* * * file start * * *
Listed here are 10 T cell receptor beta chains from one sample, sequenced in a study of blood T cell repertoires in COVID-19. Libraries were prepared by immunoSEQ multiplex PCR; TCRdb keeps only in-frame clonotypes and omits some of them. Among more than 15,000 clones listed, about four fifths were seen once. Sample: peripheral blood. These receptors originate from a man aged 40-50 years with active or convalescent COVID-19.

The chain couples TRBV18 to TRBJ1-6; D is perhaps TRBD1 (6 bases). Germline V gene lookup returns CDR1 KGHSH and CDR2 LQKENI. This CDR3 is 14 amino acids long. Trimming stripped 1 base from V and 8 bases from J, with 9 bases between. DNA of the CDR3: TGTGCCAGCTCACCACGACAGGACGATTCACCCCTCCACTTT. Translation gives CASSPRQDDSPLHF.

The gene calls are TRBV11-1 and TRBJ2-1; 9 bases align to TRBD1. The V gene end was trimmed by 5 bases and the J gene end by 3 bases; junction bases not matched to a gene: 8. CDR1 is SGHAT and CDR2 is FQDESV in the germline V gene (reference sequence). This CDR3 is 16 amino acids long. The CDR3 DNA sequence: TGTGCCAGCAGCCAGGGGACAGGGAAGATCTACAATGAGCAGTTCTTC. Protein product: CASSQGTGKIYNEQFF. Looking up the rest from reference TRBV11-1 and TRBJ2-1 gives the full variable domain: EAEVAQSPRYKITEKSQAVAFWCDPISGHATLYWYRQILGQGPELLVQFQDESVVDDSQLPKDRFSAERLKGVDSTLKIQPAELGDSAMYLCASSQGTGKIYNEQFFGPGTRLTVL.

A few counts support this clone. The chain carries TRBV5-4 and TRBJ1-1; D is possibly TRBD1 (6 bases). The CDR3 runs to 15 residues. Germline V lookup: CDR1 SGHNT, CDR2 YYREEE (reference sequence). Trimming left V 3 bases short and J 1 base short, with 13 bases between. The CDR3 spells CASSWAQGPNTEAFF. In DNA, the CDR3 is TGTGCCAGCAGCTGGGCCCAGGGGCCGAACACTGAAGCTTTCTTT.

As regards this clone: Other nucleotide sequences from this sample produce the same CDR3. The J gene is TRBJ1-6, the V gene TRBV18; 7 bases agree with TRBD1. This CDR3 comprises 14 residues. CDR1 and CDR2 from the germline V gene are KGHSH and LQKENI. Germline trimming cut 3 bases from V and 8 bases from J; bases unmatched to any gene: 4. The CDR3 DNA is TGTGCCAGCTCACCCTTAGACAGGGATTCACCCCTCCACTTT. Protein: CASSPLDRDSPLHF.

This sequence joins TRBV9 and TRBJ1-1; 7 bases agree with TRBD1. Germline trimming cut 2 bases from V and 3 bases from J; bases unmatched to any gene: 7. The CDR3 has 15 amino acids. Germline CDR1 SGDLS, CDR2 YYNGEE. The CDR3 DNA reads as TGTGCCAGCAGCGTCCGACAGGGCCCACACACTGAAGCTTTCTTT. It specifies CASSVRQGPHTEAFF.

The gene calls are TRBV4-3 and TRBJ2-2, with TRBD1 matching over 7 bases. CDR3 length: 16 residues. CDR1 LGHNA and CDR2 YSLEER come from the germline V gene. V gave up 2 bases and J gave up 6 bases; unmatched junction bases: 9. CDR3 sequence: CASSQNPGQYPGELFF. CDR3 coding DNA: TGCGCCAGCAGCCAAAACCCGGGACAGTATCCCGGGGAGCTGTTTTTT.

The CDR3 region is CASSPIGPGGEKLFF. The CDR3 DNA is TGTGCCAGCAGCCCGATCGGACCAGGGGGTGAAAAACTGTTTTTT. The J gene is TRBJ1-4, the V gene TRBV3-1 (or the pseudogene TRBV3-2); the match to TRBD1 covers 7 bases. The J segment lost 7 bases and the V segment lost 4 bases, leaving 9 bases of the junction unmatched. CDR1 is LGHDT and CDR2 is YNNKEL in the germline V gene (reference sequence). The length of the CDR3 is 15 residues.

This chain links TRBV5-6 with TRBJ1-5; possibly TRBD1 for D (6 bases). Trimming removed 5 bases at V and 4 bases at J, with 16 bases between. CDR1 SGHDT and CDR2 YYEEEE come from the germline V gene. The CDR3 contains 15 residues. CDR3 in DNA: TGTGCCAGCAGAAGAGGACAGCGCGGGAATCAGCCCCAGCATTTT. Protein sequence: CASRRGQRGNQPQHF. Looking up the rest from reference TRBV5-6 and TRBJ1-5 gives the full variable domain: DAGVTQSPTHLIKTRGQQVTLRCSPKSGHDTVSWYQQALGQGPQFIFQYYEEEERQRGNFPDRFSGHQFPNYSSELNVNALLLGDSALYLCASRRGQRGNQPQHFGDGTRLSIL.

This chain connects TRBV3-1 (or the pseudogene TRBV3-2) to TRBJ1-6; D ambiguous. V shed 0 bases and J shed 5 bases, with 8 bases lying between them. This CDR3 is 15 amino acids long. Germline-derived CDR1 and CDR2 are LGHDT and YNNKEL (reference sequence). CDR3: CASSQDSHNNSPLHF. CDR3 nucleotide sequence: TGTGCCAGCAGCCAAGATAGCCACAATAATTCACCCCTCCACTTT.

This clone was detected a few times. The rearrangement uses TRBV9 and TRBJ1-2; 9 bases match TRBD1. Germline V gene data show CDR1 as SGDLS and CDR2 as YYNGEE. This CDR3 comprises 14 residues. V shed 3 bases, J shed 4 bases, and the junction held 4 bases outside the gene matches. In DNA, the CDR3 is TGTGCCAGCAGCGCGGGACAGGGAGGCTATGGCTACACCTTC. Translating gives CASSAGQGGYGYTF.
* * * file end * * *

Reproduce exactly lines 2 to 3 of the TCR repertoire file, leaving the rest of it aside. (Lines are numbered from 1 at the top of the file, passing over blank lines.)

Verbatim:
The chain couples TRBV18 to TRBJ1-6; D is perhaps TRBD1 (6 bases). Germline V gene lookup returns CDR1 KGHSH and CDR2 LQKENI. This CDR3 is 14 amino acids long. Trimming stripped 1 base from V and 8 bases from J, with 9 bases between. DNA of the CDR3: TGTGCCAGCTCACCACGACAGGACGATTCACCCCTCCACTTT. Translation gives CASSPRQDDSPLHF.

The gene calls are TRBV11-1 and TRBJ2-1; 9 bases align to TRBD1. The V gene end was trimmed by 5 bases and the J gene end by 3 bases; junction bases not matched to a gene: 8. CDR1 is SGHAT and CDR2 is FQDESV in the germline V gene (reference sequence). This CDR3 is 16 amino acids long. The CDR3 DNA sequence: TGTGCCAGCAGCCAGGGGACAGGGAAGATCTACAATGAGCAGTTCTTC. Protein product: CASSQGTGKIYNEQFF. Looking up the rest from reference TRBV11-1 and TRBJ2-1 gives the full variable domain: EAEVAQSPRYKITEKSQAVAFWCDPISGHATLYWYRQILGQGPELLVQFQDESVVDDSQLPKDRFSAERLKGVDSTLKIQPAELGDSAMYLCASSQGTGKIYNEQFFGPGTRLTVL.